|“Fairy Folk,” Arthur Rackham|
If you do any investigation of Fortean phenomena, you soon learn that ancient chronicles are a gold mine for High Strangeness. If town historians are to be believed, they saw some of the damndest things, and, happily for those of us with a taste for The Weird, they bunged it all down on paper. The following story is an outstanding example. It was preserved by one Renward Cysat, the town chronicler of Römerswil, Switzerland, in a document which bears the catchy title, “Collectanea Chronica und Denkwürdige Sachen pro Chronica Lucernensi et Helvetiae.”
On November 15, 1572, 50-year-old Römerswil farmer Hans Buchmann went to the Römerswil inn. He carried with him sixteen florins, the amount of a debt he wished to repay to the inn’s owner, Hans Schurmann. When he found that Schurmann was not there, he set out for the nearby village of Sempach in order to deal with other business matters. When Buchmann did not return home the next day, his wife sent their two sons to find him. The boys failed to locate their father, but on the path to Sempach, they did find Buchmann’s hat, coat, gloves, and saber. The boys immediately came to the conclusion that a cousin named Klaus Buchmann, who had been at feud with the family for years, had murdered their father. Klaus was interrogated by the authorities and his property searched, but found no evidence that he had been involved with the disappearance.
For four weeks, Hans’ family waited in vain for some sign of their missing relative. Finally, news came of his whereabouts, and it was probably the last thing they were expecting: Hans was in Milan. On February 2, 1573, Buchmann was finally returned to his family, very much the worse for wear. His loved ones were shocked to see that he had lost all his hair, and his head was so swollen he was virtually unrecognizable.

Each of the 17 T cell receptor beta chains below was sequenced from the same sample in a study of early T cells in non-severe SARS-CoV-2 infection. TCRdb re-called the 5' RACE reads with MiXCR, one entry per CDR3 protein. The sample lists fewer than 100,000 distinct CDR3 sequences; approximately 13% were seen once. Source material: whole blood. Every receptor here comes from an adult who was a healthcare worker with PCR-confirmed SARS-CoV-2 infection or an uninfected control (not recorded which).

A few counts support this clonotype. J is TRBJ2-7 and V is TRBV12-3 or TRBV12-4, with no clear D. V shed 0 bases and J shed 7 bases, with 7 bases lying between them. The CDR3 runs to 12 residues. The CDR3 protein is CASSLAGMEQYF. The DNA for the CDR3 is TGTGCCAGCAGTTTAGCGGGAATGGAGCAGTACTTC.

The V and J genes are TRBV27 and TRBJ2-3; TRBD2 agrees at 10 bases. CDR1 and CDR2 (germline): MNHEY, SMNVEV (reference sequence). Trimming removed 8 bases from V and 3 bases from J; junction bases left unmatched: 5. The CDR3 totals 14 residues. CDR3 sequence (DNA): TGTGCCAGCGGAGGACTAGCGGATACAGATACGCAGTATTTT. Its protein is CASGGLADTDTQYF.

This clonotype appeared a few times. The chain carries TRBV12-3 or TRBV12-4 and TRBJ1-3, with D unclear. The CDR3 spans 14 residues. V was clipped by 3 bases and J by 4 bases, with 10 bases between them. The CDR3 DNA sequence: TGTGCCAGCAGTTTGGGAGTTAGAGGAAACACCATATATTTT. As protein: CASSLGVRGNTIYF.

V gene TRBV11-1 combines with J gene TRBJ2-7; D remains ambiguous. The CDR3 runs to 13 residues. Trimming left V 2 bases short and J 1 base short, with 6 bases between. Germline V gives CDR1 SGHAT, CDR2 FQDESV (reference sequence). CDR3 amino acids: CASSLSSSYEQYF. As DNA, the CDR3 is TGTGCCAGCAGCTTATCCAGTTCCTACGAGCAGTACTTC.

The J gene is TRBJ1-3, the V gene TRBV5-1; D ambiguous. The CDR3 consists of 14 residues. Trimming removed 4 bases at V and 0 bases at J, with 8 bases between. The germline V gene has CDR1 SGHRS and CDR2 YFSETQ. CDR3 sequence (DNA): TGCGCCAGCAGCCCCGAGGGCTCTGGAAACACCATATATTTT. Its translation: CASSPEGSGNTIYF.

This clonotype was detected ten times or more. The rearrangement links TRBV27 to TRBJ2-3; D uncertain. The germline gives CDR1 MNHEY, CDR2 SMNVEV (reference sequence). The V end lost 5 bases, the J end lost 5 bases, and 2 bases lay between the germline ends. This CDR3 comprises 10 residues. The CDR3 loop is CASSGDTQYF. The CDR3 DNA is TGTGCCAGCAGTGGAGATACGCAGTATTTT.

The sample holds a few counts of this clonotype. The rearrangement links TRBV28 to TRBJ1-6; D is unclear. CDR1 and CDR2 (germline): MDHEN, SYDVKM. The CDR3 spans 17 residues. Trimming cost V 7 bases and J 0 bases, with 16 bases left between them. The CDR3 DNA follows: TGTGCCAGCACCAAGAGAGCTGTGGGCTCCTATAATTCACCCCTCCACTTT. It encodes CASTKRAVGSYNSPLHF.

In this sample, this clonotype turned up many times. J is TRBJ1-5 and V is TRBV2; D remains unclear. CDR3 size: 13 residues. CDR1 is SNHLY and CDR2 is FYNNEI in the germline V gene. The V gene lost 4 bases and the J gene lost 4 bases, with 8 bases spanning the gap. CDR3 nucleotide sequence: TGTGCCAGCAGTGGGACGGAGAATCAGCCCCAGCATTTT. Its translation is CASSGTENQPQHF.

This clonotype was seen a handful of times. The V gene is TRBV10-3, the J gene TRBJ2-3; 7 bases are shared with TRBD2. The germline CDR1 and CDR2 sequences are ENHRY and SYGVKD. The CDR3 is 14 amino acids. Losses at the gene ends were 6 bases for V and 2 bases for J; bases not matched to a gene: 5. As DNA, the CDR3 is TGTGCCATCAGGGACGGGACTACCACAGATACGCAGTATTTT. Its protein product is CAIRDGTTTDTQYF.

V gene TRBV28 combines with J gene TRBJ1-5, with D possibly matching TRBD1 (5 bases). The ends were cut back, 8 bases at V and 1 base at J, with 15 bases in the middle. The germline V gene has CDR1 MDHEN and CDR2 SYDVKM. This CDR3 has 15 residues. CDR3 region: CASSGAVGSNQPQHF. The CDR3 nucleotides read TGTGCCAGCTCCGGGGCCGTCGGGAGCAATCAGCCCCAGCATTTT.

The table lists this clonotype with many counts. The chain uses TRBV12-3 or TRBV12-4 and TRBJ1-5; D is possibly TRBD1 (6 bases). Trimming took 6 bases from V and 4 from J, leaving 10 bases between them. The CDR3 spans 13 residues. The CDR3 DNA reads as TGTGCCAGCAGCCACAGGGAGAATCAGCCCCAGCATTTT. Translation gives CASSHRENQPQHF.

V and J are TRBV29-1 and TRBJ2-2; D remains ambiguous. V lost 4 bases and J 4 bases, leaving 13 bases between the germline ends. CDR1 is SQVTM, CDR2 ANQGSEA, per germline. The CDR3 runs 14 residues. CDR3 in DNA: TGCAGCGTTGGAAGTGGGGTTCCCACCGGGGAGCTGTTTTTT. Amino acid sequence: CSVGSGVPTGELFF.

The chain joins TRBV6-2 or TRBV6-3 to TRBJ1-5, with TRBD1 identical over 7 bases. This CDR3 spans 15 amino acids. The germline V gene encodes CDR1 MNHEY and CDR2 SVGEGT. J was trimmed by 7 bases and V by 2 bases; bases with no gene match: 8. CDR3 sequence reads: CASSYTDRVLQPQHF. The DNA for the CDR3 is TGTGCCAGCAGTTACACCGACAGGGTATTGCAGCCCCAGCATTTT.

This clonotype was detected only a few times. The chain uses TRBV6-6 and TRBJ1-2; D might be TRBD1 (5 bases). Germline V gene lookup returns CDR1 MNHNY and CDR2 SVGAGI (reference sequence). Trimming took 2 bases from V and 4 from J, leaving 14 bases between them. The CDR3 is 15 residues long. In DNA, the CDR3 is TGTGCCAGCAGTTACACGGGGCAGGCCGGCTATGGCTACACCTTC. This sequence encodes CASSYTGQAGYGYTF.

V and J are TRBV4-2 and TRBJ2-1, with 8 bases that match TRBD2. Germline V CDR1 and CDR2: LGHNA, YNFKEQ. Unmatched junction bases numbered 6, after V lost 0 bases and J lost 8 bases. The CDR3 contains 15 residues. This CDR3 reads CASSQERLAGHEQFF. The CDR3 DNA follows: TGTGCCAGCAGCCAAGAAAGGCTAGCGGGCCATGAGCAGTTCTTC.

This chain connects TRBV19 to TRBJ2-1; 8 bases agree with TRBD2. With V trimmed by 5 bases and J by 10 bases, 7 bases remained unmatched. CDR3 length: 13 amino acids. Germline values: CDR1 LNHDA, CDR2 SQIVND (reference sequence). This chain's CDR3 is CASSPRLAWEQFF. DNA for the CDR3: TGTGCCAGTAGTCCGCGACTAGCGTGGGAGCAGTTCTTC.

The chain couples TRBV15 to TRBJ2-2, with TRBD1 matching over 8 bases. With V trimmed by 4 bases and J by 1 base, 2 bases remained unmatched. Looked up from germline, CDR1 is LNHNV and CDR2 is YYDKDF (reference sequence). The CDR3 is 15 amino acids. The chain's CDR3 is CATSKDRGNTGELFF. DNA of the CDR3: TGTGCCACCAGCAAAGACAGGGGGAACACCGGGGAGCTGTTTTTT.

The town authorities, evidently suspecting that Hans had been part of some sort of scheme to frame cousin Klaus for his murder, brought Hans in for questioning. (Renward Cysat was one of the witnesses to the interrogation.)
Buchmann’s story was both extremely simple and jarringly weird. On the day before he disappeared, he went to Sempach. He said he had very little to drink while there. When dawn arrived, he set off for home. As he was walking through the forest, he began hearing an odd noise. At first, he thought it was a swarm of bees buzzing, but then it began sounding more like strange music. He began to feel frightened and disoriented, losing the sense of where he was or what he was doing. In his panic, he unsheathed his sword, blindly swinging it around him. While he was lunging around, he lost his hat, coat, and gloves. As he fell into a faint, he sensed that he was being lifted off the ground.
When he finally regained consciousness, he found himself in Milan. Two weeks had passed. His head was swollen and painful, and he was weak from lack of food. As he was unfamiliar with Milan and did not speak the language, Buchmann would have been in dire straits indeed if he had not found a German-speaking guard who was willing to help him get back home.
And that seems to have been that. The town officials were no doubt tempted to reply, “Pull the other one, it’s got bells on it,” but it was clear that something very unusual had happened to Bachmann on the road between Sempach and Römerswil. Everyone, evidently, was forced to leave it at that.
Cysat gave his opinion that his friend Buchmann had been kidnapped by fairies. I suppose that’s as good an explanation as any.